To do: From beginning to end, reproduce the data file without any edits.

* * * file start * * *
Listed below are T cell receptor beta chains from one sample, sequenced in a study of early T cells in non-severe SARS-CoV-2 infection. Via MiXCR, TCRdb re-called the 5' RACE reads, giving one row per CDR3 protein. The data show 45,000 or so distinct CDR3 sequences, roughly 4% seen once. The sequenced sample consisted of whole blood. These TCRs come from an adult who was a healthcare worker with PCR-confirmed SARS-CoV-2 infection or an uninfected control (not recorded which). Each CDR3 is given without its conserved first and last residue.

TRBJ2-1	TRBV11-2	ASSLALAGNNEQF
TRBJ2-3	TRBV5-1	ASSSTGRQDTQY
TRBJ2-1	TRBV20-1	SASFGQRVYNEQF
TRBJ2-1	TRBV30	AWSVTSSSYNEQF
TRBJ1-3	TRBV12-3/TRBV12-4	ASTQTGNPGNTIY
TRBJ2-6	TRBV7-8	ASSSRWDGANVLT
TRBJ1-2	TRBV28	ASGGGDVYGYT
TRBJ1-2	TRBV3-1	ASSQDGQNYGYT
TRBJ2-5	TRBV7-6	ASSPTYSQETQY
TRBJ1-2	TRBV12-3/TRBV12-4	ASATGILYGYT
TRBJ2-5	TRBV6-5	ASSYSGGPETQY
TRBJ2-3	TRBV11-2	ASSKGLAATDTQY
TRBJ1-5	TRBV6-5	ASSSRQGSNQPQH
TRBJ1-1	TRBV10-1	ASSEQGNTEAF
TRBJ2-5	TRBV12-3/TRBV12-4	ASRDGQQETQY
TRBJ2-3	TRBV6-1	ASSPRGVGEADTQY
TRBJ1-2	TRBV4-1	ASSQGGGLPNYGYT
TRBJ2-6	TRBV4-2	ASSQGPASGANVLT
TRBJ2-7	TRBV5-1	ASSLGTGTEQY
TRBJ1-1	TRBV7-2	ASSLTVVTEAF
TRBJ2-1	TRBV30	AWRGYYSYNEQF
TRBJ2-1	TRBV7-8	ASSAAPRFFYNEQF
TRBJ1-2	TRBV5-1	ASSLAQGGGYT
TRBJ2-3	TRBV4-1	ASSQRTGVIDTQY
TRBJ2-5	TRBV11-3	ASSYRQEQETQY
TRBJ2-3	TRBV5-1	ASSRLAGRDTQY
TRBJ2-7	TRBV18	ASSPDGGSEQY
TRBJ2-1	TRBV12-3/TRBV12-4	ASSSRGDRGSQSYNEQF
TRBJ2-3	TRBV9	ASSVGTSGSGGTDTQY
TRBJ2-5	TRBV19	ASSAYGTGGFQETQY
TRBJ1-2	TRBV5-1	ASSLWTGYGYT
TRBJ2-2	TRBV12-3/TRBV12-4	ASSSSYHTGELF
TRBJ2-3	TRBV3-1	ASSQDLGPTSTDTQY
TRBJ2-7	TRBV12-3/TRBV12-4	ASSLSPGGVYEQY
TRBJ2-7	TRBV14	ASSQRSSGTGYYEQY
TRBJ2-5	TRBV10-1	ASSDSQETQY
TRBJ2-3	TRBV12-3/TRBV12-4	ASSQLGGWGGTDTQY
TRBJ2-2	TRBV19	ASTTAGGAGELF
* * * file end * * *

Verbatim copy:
Listed below are T cell receptor beta chains from one sample, sequenced in a study of early T cells in non-severe SARS-CoV-2 infection. Via MiXCR, TCRdb re-called the 5' RACE reads, giving one row per CDR3 protein. The data show 45,000 or so distinct CDR3 sequences, roughly 4% seen once. The sequenced sample consisted of whole blood. These TCRs come from an adult who was a healthcare worker with PCR-confirmed SARS-CoV-2 infection or an uninfected control (not recorded which). Each CDR3 is given without its conserved first and last residue.

TRBJ2-1	TRBV11-2	ASSLALAGNNEQF
TRBJ2-3	TRBV5-1	ASSSTGRQDTQY
TRBJ2-1	TRBV20-1	SASFGQRVYNEQF
TRBJ2-1	TRBV30	AWSVTSSSYNEQF
TRBJ1-3	TRBV12-3/TRBV12-4	ASTQTGNPGNTIY
TRBJ2-6	TRBV7-8	ASSSRWDGANVLT
TRBJ1-2	TRBV28	ASGGGDVYGYT
TRBJ1-2	TRBV3-1	ASSQDGQNYGYT
TRBJ2-5	TRBV7-6	ASSPTYSQETQY
TRBJ1-2	TRBV12-3/TRBV12-4	ASATGILYGYT
TRBJ2-5	TRBV6-5	ASSYSGGPETQY
TRBJ2-3	TRBV11-2	ASSKGLAATDTQY
TRBJ1-5	TRBV6-5	ASSSRQGSNQPQH
TRBJ1-1	TRBV10-1	ASSEQGNTEAF
TRBJ2-5	TRBV12-3/TRBV12-4	ASRDGQQETQY
TRBJ2-3	TRBV6-1	ASSPRGVGEADTQY
TRBJ1-2	TRBV4-1	ASSQGGGLPNYGYT
TRBJ2-6	TRBV4-2	ASSQGPASGANVLT
TRBJ2-7	TRBV5-1	ASSLGTGTEQY
TRBJ1-1	TRBV7-2	ASSLTVVTEAF
TRBJ2-1	TRBV30	AWRGYYSYNEQF
TRBJ2-1	TRBV7-8	ASSAAPRFFYNEQF
TRBJ1-2	TRBV5-1	ASSLAQGGGYT
TRBJ2-3	TRBV4-1	ASSQRTGVIDTQY
TRBJ2-5	TRBV11-3	ASSYRQEQETQY
TRBJ2-3	TRBV5-1	ASSRLAGRDTQY
TRBJ2-7	TRBV18	ASSPDGGSEQY
TRBJ2-1	TRBV12-3/TRBV12-4	ASSSRGDRGSQSYNEQF
TRBJ2-3	TRBV9	ASSVGTSGSGGTDTQY
TRBJ2-5	TRBV19	ASSAYGTGGFQETQY
TRBJ1-2	TRBV5-1	ASSLWTGYGYT
TRBJ2-2	TRBV12-3/TRBV12-4	ASSSSYHTGELF
TRBJ2-3	TRBV3-1	ASSQDLGPTSTDTQY
TRBJ2-7	TRBV12-3/TRBV12-4	ASSLSPGGVYEQY
TRBJ2-7	TRBV14	ASSQRSSGTGYYEQY
TRBJ2-5	TRBV10-1	ASSDSQETQY
TRBJ2-3	TRBV12-3/TRBV12-4	ASSQLGGWGGTDTQY
TRBJ2-2	TRBV19	ASTTAGGAGELF